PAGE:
Five registered investment advisers agreed to pay a total of $200,000 in penalties for allegedly violating the Securities and Exchange Commission’s (SEC) amended marketing rule.

Rhode Island-based Gea Sphere agreed to pay a civil penalty of $100,000 for advertising hypothetical performance to the general public on its website “without adopting and implementing policies and procedures reasonably designed to ensure that the hypothetical performance was relevant to the likely financial situation and investment objectives of each advertisement’s intended audience,” the SEC said Friday in a press release.

Four other firms received reduced penalties by taking corrective steps in advance of being contacted by the agency. Miami-based Credicorp Capital and Houston-based Monex Asset Management each agreed to pay $30,000 to settle the charges, while Florida-based Bradesco Global Advisors and Illinois-based InSight Securities paid $20,000 each.

The SEC said Gea Sphere violated other agency rules, including “making false and misleading statements in advertisements, advertising misleading model performance, being unable to substantiate performance shown in its advertisements, and failing to enter into written agreements with people it compensated for endorsements.” In addition, the firm allegedly committed recordkeeping and compliance violations and made misleading statements about its performance to a client.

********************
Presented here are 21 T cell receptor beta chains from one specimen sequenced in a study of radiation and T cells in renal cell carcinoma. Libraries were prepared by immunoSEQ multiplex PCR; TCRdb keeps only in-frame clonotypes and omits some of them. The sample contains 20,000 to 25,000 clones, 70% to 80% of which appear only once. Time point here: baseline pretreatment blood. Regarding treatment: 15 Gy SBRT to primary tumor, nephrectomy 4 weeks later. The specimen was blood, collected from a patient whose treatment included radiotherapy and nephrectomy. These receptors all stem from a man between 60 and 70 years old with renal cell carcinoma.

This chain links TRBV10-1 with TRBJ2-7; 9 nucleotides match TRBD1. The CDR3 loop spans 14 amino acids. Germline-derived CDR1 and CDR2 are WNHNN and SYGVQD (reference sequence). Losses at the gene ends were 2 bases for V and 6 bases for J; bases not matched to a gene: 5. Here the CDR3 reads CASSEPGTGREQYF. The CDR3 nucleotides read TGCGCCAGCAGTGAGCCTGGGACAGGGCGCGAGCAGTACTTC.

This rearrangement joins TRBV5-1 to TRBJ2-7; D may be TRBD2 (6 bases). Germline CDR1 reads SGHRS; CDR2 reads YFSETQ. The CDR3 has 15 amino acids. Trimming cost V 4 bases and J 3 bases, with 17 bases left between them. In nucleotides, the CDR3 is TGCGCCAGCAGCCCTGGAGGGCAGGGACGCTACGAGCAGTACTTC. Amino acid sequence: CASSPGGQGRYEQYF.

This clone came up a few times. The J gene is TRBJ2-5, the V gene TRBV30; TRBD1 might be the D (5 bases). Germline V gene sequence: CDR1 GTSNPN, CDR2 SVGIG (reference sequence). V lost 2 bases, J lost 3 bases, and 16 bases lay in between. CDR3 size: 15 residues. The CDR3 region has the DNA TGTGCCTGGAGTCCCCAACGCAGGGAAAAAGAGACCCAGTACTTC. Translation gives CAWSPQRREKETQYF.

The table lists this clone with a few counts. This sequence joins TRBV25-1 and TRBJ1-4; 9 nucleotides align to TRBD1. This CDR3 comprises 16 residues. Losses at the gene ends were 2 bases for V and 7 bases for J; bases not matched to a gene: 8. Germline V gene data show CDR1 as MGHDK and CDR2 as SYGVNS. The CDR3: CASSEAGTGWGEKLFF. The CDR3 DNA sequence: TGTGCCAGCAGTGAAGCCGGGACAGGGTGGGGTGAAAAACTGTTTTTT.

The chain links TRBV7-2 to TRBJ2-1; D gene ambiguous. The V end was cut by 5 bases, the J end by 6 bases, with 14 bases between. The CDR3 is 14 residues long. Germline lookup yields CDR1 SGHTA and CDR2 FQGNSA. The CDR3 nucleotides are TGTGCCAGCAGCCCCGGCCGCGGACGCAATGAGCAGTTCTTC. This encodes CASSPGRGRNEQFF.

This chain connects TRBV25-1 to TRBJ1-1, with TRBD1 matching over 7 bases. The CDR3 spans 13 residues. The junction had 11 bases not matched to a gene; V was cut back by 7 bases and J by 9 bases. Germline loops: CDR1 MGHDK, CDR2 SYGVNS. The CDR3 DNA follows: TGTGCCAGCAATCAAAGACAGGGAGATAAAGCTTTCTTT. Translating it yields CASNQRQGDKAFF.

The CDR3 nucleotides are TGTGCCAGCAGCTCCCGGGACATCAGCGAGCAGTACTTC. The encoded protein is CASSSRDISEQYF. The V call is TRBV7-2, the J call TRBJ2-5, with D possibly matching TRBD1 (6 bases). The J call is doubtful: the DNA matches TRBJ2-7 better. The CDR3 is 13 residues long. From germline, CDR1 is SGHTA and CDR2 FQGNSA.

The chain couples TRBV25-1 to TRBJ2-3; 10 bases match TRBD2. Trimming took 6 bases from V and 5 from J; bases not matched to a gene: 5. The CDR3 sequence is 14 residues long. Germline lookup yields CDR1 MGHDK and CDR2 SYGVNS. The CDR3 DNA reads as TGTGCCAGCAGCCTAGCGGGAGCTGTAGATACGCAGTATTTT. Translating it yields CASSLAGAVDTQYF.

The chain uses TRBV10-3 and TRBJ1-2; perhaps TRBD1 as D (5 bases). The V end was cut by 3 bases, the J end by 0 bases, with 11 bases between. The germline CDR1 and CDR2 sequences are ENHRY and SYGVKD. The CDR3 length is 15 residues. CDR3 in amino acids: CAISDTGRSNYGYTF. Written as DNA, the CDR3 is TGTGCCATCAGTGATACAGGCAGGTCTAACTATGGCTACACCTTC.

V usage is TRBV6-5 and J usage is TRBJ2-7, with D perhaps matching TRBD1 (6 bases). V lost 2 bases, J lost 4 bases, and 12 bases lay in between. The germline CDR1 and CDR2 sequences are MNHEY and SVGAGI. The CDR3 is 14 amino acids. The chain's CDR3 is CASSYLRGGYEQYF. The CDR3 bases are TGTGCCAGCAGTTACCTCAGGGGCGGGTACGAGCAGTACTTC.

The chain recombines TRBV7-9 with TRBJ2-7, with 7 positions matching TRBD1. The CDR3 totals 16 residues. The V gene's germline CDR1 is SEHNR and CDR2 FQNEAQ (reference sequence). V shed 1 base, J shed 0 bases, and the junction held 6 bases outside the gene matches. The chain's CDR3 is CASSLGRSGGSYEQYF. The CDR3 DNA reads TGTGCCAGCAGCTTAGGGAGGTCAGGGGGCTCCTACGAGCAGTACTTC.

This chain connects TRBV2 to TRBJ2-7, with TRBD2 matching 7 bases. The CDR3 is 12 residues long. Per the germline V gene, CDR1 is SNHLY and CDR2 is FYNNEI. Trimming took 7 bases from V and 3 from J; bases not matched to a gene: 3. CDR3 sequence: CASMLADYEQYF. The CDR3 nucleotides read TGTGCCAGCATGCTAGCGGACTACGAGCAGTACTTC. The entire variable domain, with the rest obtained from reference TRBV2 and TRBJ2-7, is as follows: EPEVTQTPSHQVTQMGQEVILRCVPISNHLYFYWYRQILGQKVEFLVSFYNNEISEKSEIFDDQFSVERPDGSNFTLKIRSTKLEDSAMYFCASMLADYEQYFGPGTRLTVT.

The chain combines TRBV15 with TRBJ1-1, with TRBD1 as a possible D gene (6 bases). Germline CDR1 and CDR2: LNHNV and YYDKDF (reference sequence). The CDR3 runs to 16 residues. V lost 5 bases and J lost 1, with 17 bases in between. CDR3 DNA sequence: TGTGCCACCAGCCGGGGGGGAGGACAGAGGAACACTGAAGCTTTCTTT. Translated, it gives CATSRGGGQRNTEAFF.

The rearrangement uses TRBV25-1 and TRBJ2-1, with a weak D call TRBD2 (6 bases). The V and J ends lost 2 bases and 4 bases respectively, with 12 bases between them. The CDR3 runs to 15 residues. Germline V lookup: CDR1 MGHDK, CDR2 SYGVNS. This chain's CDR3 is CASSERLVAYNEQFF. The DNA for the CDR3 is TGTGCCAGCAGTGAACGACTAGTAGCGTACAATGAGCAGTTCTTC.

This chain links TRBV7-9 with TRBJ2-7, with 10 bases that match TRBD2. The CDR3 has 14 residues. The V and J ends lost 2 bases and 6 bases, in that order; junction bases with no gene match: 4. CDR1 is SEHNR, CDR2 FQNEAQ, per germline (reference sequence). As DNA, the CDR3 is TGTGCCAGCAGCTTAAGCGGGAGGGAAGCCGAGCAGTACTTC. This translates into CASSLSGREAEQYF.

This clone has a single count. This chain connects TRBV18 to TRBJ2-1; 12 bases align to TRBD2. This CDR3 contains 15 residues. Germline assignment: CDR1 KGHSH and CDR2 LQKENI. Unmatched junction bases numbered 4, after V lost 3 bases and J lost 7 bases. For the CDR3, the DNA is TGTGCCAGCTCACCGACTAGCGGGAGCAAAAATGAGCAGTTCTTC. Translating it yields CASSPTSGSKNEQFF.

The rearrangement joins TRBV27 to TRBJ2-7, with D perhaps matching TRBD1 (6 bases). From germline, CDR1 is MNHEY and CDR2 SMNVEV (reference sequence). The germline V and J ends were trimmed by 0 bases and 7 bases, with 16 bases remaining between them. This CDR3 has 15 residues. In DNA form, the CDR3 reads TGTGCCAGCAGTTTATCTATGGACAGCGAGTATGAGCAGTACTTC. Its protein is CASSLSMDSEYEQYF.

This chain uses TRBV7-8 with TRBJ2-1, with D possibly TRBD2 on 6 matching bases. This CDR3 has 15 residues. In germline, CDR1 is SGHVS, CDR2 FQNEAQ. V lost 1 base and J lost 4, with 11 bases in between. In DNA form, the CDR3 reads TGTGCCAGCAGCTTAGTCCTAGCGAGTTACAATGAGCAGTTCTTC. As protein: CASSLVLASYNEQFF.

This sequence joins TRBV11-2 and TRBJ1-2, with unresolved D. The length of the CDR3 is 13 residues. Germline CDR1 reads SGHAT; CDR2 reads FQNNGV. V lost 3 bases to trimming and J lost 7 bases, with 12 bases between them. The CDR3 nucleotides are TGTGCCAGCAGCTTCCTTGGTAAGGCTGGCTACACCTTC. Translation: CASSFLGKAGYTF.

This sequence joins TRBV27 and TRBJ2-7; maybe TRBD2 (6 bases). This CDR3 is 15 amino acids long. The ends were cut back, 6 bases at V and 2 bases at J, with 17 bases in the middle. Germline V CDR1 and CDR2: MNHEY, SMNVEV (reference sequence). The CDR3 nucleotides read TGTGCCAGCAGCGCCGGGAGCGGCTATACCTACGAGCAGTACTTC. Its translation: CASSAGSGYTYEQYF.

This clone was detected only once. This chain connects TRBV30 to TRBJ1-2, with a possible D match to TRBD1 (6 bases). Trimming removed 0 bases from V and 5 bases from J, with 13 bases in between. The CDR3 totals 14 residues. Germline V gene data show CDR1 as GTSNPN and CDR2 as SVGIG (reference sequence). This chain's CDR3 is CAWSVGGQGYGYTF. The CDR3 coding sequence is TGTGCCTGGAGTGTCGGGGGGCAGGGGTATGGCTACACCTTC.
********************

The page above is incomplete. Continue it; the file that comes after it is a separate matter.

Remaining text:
The actions represented the second enforcement sweep by the SEC on violations of its amended marketing rule, following its announcement of fines totaling $850,000 levied against nine firms in September. A penalty of $1 million was handed down against Titan Global Capital Management USA in August.

The SEC’s amended marketing rule carried a compliance deadline of November 2022.

Compliance considerations: Gea Sphere failed to implement policies in its compliance manual that required its chief compliance officer to review and approve all marketing materials in writing, maintain a log of such approvals, and obtain written confirmations from persons giving paid endorsements of the firm’s performance. The firm also failed to conduct an annual review of the adequacy of its investment advisory compliance program, the SEC said in its order.

All the firms agreed to settle without admitting or denying the agency’s findings.

Gea Sphere did not respond to a request for comment.